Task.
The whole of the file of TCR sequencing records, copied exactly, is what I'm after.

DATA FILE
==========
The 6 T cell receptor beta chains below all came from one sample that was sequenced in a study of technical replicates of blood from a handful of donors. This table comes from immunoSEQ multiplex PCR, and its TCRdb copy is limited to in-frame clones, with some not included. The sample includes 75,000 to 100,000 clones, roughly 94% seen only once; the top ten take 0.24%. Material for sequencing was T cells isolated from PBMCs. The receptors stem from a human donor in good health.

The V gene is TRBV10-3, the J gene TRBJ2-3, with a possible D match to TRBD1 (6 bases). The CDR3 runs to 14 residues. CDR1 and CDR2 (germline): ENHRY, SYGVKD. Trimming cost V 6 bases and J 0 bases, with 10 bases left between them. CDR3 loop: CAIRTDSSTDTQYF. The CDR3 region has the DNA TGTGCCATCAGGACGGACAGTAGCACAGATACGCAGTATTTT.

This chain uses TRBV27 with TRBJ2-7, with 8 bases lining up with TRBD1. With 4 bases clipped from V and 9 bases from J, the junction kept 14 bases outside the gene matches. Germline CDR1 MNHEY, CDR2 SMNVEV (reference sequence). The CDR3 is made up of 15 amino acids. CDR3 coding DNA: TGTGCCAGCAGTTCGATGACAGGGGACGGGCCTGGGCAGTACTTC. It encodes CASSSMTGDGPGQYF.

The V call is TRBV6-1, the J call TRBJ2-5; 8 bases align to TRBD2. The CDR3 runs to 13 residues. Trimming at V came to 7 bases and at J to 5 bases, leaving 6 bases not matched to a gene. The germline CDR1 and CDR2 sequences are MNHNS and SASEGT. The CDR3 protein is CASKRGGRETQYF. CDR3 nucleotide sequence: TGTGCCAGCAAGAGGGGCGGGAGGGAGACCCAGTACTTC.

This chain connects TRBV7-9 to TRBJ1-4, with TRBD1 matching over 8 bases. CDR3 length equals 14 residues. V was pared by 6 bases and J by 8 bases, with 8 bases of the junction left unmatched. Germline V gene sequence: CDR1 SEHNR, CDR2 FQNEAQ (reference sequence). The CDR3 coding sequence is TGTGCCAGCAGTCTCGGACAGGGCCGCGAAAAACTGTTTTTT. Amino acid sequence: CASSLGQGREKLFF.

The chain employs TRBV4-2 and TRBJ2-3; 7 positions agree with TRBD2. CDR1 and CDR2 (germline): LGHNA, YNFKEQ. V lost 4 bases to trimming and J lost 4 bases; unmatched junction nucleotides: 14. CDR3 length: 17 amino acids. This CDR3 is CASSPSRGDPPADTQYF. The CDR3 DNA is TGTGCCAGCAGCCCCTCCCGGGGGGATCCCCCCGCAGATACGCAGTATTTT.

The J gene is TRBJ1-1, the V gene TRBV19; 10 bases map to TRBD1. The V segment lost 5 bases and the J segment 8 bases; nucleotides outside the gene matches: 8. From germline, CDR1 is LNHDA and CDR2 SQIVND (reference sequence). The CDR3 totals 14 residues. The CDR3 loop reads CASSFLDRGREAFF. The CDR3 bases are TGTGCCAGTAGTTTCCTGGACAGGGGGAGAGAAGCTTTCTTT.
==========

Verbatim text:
The 6 T cell receptor beta chains below all came from one sample that was sequenced in a study of technical replicates of blood from a handful of donors. This table comes from immunoSEQ multiplex PCR, and its TCRdb copy is limited to in-frame clones, with some not included. The sample includes 75,000 to 100,000 clones, roughly 94% seen only once; the top ten take 0.24%. Material for sequencing was T cells isolated from PBMCs. The receptors stem from a human donor in good health.

The V gene is TRBV10-3, the J gene TRBJ2-3, with a possible D match to TRBD1 (6 bases). The CDR3 runs to 14 residues. CDR1 and CDR2 (germline): ENHRY, SYGVKD. Trimming cost V 6 bases and J 0 bases, with 10 bases left between them. CDR3 loop: CAIRTDSSTDTQYF. The CDR3 region has the DNA TGTGCCATCAGGACGGACAGTAGCACAGATACGCAGTATTTT.

This chain uses TRBV27 with TRBJ2-7, with 8 bases lining up with TRBD1. With 4 bases clipped from V and 9 bases from J, the junction kept 14 bases outside the gene matches. Germline CDR1 MNHEY, CDR2 SMNVEV (reference sequence). The CDR3 is made up of 15 amino acids. CDR3 coding DNA: TGTGCCAGCAGTTCGATGACAGGGGACGGGCCTGGGCAGTACTTC. It encodes CASSSMTGDGPGQYF.

The V call is TRBV6-1, the J call TRBJ2-5; 8 bases align to TRBD2. The CDR3 runs to 13 residues. Trimming at V came to 7 bases and at J to 5 bases, leaving 6 bases not matched to a gene. The germline CDR1 and CDR2 sequences are MNHNS and SASEGT. The CDR3 protein is CASKRGGRETQYF. CDR3 nucleotide sequence: TGTGCCAGCAAGAGGGGCGGGAGGGAGACCCAGTACTTC.

This chain connects TRBV7-9 to TRBJ1-4, with TRBD1 matching over 8 bases. CDR3 length equals 14 residues. V was pared by 6 bases and J by 8 bases, with 8 bases of the junction left unmatched. Germline V gene sequence: CDR1 SEHNR, CDR2 FQNEAQ (reference sequence). The CDR3 coding sequence is TGTGCCAGCAGTCTCGGACAGGGCCGCGAAAAACTGTTTTTT. Amino acid sequence: CASSLGQGREKLFF.

The chain employs TRBV4-2 and TRBJ2-3; 7 positions agree with TRBD2. CDR1 and CDR2 (germline): LGHNA, YNFKEQ. V lost 4 bases to trimming and J lost 4 bases; unmatched junction nucleotides: 14. CDR3 length: 17 amino acids. This CDR3 is CASSPSRGDPPADTQYF. The CDR3 DNA is TGTGCCAGCAGCCCCTCCCGGGGGGATCCCCCCGCAGATACGCAGTATTTT.

The J gene is TRBJ1-1, the V gene TRBV19; 10 bases map to TRBD1. The V segment lost 5 bases and the J segment 8 bases; nucleotides outside the gene matches: 8. From germline, CDR1 is LNHDA and CDR2 SQIVND (reference sequence). The CDR3 totals 14 residues. The CDR3 loop reads CASSFLDRGREAFF. The CDR3 bases are TGTGCCAGTAGTTTCCTGGACAGGGGGAGAGAAGCTTTCTTT.